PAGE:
The power implicit in live theater is obvious. But that power is never more present than when it involves exploring the lives of troubled characters who stalk the stage, often doing as much harm as good. Think of Oedipus. Think of Hedda Gabler. Think of Willy Loman.
Now think of Troy Maxson, the protagonist of the late August Wilson’s 1987 Pulitzer Prize-, and Tony Award-winning stage play “Fences.” Originated on Broadway by the great James Earl Jones, Troy is now the focus of a film directed, and acted in, by two-time Oscar winner Denzel Washington.
Washington’s Troy is a powerful man – relatively speaking. Troy is a black man living in Pittsburgh in the late 1950s, and he collects garbage for a living. So he isn’t exactly Gordon Gekko. In his own house, though, he is the undeniable master.
He’s personable enough, especially to his longtime friend, Bono (played by Stephen McKinley Henderson) and to his wife, Rose (played by Viola Davis). And he does love to bandy words – peppering the air with phrases that express a seemingly good-natured provocation, many of those phrases woven into a kind of self-protective fantasy, as if they alone could hold off anything that might threaten him.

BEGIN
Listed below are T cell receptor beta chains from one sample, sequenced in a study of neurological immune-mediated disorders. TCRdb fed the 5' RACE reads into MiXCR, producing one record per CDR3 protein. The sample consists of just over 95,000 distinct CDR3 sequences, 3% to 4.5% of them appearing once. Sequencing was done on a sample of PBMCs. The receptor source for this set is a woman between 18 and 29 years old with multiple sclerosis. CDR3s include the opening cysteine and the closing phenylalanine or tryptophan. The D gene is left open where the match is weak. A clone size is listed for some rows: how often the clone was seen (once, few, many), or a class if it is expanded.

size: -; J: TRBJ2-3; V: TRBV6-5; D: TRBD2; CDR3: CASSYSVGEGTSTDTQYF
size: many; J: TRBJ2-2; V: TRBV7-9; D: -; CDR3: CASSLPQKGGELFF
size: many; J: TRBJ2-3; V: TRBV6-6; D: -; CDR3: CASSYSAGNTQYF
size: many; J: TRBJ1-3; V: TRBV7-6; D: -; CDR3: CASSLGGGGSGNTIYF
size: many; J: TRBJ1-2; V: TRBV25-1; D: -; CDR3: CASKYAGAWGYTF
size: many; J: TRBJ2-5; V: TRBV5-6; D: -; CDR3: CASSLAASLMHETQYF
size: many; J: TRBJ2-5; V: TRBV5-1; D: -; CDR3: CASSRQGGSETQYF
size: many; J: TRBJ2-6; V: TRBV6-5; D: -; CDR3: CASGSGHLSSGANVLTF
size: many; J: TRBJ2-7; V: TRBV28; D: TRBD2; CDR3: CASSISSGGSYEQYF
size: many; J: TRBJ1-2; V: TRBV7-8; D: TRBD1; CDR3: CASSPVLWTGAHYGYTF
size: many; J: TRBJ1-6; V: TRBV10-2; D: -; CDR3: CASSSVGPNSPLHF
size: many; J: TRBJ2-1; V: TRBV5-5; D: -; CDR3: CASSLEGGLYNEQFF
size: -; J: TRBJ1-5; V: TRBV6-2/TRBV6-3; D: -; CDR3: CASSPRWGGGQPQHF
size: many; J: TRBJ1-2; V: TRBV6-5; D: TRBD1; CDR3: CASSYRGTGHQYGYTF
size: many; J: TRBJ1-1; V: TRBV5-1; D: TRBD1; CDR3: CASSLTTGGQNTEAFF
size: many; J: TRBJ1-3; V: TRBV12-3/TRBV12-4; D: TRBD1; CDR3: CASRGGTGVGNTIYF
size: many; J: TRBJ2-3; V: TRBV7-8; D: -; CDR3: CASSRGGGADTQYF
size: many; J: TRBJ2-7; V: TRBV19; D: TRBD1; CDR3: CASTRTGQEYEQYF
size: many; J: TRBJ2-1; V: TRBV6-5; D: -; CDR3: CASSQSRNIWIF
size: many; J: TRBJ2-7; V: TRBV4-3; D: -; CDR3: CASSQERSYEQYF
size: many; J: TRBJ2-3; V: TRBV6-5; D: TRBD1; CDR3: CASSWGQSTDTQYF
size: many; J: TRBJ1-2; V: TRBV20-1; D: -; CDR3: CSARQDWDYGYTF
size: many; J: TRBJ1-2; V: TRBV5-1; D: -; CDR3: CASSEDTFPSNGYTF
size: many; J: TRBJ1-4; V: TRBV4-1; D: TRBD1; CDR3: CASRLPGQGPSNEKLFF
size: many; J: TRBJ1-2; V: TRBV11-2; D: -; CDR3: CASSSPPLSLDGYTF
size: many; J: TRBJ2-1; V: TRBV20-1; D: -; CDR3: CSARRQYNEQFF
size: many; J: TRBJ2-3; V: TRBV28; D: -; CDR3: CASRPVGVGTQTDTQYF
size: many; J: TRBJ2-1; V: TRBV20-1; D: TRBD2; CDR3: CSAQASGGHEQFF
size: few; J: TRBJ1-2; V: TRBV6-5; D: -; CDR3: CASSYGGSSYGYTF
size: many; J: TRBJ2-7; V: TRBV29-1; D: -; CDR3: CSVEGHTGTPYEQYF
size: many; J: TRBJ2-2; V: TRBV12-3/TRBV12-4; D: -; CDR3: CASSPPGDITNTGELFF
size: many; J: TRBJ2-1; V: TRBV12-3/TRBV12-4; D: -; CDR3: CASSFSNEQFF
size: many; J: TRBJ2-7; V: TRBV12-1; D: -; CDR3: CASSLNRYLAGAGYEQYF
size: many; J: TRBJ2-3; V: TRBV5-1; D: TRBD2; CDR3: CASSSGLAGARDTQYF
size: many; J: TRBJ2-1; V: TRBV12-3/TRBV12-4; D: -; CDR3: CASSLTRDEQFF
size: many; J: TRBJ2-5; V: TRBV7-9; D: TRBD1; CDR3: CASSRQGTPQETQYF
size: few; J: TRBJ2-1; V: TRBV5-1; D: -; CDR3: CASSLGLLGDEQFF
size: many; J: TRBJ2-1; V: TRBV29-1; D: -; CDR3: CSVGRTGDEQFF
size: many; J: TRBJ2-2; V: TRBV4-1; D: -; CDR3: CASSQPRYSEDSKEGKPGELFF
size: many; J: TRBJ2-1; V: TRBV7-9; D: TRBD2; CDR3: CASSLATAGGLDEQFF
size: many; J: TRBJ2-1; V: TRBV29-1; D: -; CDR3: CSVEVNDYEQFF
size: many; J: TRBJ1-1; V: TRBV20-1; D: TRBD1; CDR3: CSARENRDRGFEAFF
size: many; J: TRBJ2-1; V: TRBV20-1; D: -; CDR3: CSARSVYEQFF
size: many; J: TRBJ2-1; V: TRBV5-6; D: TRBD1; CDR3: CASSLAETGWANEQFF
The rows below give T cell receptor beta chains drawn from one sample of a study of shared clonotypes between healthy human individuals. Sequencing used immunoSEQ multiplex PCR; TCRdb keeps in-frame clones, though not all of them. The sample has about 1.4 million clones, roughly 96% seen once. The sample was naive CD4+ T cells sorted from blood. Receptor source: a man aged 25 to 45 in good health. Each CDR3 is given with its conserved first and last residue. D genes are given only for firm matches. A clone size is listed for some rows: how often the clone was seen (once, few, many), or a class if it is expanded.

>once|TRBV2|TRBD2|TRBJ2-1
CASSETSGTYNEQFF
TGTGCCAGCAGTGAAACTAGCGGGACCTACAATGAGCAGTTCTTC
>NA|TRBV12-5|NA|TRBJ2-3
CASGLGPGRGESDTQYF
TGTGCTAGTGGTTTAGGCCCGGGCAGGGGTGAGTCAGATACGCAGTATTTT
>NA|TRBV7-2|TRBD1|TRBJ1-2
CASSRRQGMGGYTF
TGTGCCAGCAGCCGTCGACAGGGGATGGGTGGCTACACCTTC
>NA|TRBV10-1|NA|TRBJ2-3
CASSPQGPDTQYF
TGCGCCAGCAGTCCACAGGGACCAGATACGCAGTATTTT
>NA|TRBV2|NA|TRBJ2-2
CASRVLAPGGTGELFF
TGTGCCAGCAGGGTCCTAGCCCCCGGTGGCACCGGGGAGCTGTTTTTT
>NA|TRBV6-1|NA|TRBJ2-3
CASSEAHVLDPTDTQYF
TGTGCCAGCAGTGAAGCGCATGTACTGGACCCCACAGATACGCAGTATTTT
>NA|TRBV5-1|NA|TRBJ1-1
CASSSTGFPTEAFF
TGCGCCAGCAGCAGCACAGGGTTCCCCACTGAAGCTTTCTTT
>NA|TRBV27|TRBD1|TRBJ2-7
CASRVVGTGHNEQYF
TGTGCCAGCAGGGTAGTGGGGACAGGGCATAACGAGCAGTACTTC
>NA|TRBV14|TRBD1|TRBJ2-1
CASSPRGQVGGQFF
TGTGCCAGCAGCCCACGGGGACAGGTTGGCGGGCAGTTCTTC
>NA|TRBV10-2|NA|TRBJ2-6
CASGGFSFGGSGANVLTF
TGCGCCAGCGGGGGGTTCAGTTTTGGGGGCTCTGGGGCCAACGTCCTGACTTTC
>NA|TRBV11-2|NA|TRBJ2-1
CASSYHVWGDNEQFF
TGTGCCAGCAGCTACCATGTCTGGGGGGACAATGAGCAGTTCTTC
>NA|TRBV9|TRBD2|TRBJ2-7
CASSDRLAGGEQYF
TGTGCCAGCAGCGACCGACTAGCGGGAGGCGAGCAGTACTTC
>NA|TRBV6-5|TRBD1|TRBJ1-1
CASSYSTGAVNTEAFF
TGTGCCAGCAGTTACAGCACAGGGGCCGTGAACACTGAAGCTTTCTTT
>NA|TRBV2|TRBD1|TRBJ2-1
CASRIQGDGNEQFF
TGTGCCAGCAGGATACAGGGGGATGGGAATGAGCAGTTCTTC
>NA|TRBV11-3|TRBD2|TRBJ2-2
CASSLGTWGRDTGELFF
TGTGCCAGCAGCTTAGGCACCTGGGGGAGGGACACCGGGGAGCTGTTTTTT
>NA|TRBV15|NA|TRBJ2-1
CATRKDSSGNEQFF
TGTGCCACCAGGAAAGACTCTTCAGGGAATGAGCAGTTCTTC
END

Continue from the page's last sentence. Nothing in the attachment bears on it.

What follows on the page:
Underneath all his talk, though, is a river of rage – much of it well earned, issued from a fear-filled past that includes abuse from his own father, criminal activity that earned him a 15-year prison term, dashed dreams of a baseball career and the kind of on-the-job racism that he fights despite the potential risk it poses to his continued employment.
It is when he deals with his two sons, though, that Troy’s rage overflows: Lyons (Russell Hornsby) is his musician son from a previous relationship, while Cory (Jovan Adepo) is his athletically talented son with Rose.
Troy castigates Lyons for wanting to borrow money to play music instead of working for it on his own, a sentiment that anyone can understand. His scorn for Cory, though, involves the boy’s talent for football, which threatens to exceed his own for baseball – and therefore could quash one of the fantasies that ultimately holds Troy together.
Not to worry, though. Troy has enough self-destructive tendencies that will allow him to wreck his happy life all by himself – hurting everyone around him in the process, especially Rose.
Washington and most of his movie’s cast appeared in a 2010 Broadway revival of “Fences,” and they reprise their roles here. Only Adepo as Cory is new. The script they work from was Wilson’s own adaptation, and the movie’s many long speeches betray the movie’s stage-play source.
But Washington knew was he was doing by hiring actors who had starred with him on Broadway. As with many such family dramas, Davis’ Rose is the foundation – and the scene in which she expresses betrayal may well be the movie’s best. The rest of the cast, including Washington himself, is very nearly her equal.
Together, they make Troy’s tale one of the true sad stories of theater. And now film.